+  // Filter out even more of the calls to this callback
+  if (ctx->mBranchCallbackCount & MAYBE_STOP_BRANCH_TIME_MASK)
+    return JS_TRUE;
+  if (ctx->mBranchCallbackCount & MAYBE_STOP_BRANCH_COUNT_MASK)
+    return JS_TRUE;
+  PRTime duration; 
+  LL_SUB(duration, PR_Now(), ctx->mFirstBranchCallback);
   // Filter out most of the calls to this callback that make it this far
-  if (ctx->mBranchCallbackCount & MAYBE_STOP_BRANCH_COUNT_MASK)
+  if (LL_CMP(duration, <, MAX_SCRIPT_RUN_TIME)) {
+    // If we get here we have not yet executed enough branches nor spent too
+    // much time running this script to notify the user so we simply return
+    // here...
     return JS_TRUE;
+  }


*** Bug 83854 has been marked as a duplicate of this bug. ***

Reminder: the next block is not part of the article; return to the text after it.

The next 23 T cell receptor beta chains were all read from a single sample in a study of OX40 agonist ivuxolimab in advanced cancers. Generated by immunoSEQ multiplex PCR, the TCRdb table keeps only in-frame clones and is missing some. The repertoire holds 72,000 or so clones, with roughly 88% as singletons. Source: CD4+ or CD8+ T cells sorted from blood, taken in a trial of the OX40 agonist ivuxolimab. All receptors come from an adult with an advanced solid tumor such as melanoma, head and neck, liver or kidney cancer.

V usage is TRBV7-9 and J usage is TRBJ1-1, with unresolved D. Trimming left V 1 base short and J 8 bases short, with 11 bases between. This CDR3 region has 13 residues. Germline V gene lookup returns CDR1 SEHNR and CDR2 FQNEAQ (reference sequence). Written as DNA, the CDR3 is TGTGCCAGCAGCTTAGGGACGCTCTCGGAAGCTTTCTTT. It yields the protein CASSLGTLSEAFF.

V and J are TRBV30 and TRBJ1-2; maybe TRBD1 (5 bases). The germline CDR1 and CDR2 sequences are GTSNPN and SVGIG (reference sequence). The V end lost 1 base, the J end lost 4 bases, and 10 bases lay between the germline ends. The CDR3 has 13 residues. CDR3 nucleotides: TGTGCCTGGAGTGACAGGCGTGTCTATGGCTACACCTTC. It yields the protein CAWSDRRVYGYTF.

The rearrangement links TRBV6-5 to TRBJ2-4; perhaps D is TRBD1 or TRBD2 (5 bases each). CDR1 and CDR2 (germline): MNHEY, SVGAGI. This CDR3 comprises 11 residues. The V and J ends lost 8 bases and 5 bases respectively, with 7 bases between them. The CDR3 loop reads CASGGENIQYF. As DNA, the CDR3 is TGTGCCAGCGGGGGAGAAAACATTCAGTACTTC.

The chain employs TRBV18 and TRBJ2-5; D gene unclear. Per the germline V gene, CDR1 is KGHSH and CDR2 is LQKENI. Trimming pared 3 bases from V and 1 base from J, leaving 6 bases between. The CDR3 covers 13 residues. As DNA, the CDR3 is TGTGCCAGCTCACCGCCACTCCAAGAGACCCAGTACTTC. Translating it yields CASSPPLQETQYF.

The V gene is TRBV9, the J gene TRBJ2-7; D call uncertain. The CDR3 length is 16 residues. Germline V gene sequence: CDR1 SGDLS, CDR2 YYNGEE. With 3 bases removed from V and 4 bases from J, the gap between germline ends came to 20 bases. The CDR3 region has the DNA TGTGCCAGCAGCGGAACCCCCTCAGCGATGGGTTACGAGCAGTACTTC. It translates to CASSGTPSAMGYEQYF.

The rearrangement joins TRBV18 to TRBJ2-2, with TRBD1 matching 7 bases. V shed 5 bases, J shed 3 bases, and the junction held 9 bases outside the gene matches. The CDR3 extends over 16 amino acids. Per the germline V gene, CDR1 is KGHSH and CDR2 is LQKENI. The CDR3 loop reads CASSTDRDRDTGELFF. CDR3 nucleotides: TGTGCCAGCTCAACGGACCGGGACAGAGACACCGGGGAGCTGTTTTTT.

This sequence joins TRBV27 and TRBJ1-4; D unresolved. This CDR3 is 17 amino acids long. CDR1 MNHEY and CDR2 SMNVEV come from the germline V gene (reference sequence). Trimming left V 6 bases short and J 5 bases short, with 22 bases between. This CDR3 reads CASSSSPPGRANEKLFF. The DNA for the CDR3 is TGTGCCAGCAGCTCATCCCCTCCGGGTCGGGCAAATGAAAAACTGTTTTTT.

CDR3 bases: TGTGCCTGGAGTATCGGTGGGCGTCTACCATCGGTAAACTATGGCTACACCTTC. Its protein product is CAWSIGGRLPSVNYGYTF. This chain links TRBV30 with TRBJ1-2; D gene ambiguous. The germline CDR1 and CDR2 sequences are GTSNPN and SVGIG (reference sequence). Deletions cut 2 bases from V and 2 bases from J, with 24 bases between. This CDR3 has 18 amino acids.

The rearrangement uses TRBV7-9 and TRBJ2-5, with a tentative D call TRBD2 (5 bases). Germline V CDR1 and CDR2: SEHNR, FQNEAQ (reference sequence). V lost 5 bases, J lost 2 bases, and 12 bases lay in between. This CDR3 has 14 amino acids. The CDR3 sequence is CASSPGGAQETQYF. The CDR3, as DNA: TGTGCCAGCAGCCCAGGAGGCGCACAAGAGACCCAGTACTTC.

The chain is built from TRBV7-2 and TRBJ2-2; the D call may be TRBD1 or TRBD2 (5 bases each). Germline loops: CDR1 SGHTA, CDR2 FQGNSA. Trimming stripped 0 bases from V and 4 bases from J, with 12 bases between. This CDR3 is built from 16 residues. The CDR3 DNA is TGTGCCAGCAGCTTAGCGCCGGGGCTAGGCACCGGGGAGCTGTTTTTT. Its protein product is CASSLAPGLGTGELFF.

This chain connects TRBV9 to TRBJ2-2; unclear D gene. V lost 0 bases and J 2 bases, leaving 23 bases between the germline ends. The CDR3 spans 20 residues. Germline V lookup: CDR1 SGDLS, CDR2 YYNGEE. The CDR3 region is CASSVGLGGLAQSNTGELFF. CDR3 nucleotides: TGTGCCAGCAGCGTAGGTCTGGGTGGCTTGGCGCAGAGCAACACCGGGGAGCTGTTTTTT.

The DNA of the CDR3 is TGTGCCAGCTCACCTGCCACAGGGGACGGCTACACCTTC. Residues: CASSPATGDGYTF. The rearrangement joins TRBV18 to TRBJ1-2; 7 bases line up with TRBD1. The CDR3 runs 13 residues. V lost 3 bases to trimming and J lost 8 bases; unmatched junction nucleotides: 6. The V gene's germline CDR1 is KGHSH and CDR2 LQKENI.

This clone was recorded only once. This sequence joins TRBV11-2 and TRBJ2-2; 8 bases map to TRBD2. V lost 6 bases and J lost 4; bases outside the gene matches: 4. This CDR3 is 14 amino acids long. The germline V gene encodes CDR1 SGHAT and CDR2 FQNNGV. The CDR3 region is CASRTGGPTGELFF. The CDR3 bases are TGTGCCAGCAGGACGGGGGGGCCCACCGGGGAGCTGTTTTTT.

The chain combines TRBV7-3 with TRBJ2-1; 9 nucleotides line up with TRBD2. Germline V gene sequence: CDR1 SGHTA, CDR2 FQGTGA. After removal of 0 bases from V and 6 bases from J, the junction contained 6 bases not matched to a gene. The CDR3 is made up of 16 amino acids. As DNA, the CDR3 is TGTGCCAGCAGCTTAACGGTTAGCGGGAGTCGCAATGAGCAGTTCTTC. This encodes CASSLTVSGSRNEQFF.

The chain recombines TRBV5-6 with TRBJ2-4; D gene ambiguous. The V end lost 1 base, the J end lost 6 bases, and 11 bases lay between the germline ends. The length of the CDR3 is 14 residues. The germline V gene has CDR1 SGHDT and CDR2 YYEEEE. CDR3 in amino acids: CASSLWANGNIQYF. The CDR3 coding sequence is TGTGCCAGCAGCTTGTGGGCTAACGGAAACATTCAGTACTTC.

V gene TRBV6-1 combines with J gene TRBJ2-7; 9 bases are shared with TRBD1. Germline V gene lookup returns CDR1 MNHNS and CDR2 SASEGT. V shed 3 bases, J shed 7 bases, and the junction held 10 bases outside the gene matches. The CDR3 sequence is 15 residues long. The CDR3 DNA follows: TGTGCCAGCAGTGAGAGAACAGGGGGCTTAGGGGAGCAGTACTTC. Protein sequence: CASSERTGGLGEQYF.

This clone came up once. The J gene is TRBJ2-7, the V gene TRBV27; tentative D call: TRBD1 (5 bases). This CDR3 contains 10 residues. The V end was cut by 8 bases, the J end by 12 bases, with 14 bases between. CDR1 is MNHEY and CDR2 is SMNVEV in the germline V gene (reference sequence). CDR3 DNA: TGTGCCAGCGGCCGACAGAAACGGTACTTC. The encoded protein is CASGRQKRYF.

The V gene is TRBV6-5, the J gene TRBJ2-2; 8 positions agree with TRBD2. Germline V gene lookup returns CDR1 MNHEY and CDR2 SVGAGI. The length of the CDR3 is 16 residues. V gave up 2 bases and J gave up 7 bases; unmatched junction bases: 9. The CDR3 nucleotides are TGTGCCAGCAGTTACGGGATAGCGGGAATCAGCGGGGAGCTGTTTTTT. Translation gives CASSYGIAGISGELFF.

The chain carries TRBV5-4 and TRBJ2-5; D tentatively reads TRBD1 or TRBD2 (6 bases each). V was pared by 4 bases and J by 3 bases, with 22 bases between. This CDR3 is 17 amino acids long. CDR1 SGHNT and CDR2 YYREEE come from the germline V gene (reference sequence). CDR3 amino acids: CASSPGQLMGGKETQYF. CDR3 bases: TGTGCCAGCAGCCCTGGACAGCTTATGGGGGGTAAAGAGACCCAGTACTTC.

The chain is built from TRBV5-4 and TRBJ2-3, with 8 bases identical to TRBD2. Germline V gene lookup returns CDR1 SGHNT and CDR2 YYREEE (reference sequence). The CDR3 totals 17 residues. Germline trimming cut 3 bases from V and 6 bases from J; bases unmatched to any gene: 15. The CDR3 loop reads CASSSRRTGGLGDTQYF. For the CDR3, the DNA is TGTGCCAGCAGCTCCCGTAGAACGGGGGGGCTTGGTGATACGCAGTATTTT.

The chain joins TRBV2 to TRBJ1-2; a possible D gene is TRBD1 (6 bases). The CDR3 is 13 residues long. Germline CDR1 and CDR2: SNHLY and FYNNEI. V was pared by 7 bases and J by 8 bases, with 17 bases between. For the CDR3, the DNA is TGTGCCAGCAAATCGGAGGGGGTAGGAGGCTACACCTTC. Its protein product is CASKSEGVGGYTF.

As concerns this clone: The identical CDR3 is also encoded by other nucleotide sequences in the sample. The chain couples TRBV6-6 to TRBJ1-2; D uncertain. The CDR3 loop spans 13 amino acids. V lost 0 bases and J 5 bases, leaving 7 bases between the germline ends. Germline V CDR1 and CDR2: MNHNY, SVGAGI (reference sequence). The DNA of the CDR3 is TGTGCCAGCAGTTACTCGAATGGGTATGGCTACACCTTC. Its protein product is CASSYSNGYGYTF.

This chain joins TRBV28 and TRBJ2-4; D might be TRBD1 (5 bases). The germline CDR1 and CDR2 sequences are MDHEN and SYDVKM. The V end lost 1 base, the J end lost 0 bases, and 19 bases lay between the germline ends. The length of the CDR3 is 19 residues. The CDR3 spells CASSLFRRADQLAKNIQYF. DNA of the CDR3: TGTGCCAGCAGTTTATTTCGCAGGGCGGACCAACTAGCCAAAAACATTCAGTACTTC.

*** Bug 86321 has been marked as a duplicate of this bug. ***
Seeing that the last proposed patch for this bug was posted more than 3 months
ago, and yet it has not been fixed yet, I think the severity for this bug should
be at least <i>major</i>, the reason for this being that the more people
actually start using Mozilla for doing real work, the more of them will likely
stumble on this. It's quite annoying when you have a few browser windows open,
and then the browser crashes because of a typo in the code.

You are correct. My bug was a Major/Critical level one, and dupped against this,
thus this has to be equivalent. Marking Major and adding hang keyword. I'm also
nominating for 0.9.3/1.0 since I don't think we should ship with a browser that
can be hung by a web author's possibly malicious javascript (nscatfood implied,
and at a pinch dataloss, but I won't add that one myself).